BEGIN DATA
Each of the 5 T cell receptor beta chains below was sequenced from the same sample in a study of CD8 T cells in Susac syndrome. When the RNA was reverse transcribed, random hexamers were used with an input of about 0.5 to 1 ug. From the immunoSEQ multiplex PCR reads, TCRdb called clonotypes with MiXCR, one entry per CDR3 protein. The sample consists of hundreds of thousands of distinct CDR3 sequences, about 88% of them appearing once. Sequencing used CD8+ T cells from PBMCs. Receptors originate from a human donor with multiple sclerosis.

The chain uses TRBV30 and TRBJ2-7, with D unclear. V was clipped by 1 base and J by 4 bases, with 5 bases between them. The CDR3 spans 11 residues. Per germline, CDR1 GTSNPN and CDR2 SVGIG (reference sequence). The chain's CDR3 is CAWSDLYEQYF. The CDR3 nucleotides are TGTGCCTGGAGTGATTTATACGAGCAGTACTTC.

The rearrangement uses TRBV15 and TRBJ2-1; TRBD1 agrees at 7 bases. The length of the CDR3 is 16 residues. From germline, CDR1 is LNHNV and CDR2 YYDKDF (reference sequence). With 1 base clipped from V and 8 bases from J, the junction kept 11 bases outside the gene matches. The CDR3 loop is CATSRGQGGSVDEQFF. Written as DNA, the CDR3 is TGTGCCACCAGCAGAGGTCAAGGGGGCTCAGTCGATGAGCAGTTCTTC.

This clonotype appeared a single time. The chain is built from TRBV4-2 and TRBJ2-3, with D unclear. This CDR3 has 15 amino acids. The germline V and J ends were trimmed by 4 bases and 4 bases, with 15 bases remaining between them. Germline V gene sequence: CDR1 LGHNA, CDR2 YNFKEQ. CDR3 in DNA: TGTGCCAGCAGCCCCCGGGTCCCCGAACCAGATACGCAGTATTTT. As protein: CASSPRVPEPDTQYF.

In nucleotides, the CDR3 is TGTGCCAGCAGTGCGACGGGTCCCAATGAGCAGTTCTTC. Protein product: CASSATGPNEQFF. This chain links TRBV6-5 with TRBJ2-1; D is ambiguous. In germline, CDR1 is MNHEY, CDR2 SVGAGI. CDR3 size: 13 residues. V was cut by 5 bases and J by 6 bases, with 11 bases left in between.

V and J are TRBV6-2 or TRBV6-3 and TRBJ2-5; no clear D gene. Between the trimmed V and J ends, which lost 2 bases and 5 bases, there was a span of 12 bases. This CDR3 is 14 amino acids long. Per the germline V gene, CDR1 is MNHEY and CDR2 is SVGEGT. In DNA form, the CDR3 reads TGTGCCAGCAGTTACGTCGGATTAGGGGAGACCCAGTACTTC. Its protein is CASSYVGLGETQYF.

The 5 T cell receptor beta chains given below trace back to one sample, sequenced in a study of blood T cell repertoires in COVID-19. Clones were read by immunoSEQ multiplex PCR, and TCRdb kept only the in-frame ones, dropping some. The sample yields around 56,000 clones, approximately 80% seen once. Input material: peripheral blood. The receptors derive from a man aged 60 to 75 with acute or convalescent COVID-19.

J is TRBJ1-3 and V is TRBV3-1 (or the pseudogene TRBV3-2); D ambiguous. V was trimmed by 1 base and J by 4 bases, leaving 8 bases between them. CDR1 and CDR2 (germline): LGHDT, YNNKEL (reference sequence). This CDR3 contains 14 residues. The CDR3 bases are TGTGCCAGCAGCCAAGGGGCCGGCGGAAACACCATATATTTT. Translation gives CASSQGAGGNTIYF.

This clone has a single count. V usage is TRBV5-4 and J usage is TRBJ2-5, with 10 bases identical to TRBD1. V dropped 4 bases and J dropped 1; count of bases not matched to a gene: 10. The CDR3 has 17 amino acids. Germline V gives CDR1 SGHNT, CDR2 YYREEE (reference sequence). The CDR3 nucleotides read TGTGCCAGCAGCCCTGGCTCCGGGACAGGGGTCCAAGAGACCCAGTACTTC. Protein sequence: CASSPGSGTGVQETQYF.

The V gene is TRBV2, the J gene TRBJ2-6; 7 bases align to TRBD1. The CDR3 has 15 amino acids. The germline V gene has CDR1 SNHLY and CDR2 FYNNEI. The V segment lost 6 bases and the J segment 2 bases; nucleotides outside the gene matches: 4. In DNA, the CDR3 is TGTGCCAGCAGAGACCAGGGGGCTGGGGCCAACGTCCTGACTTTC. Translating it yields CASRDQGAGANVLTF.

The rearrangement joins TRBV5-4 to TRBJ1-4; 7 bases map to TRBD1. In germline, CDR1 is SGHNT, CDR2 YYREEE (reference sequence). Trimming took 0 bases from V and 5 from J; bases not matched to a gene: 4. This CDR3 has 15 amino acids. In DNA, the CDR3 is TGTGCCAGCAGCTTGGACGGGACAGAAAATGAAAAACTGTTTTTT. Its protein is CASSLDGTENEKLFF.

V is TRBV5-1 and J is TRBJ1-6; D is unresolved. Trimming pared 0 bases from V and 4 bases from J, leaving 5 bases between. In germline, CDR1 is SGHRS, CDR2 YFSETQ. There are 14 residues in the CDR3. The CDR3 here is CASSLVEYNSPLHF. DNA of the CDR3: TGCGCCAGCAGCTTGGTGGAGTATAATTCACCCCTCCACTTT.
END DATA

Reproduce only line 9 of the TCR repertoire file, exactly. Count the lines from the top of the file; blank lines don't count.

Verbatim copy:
This clone has a single count. V usage is TRBV5-4 and J usage is TRBJ2-5, with 10 bases identical to TRBD1. V dropped 4 bases and J dropped 1; count of bases not matched to a gene: 10. The CDR3 has 17 amino acids. Germline V gives CDR1 SGHNT, CDR2 YYREEE (reference sequence). The CDR3 nucleotides read TGTGCCAGCAGCCCTGGCTCCGGGACAGGGGTCCAAGAGACCCAGTACTTC. Protein sequence: CASSPGSGTGVQETQYF.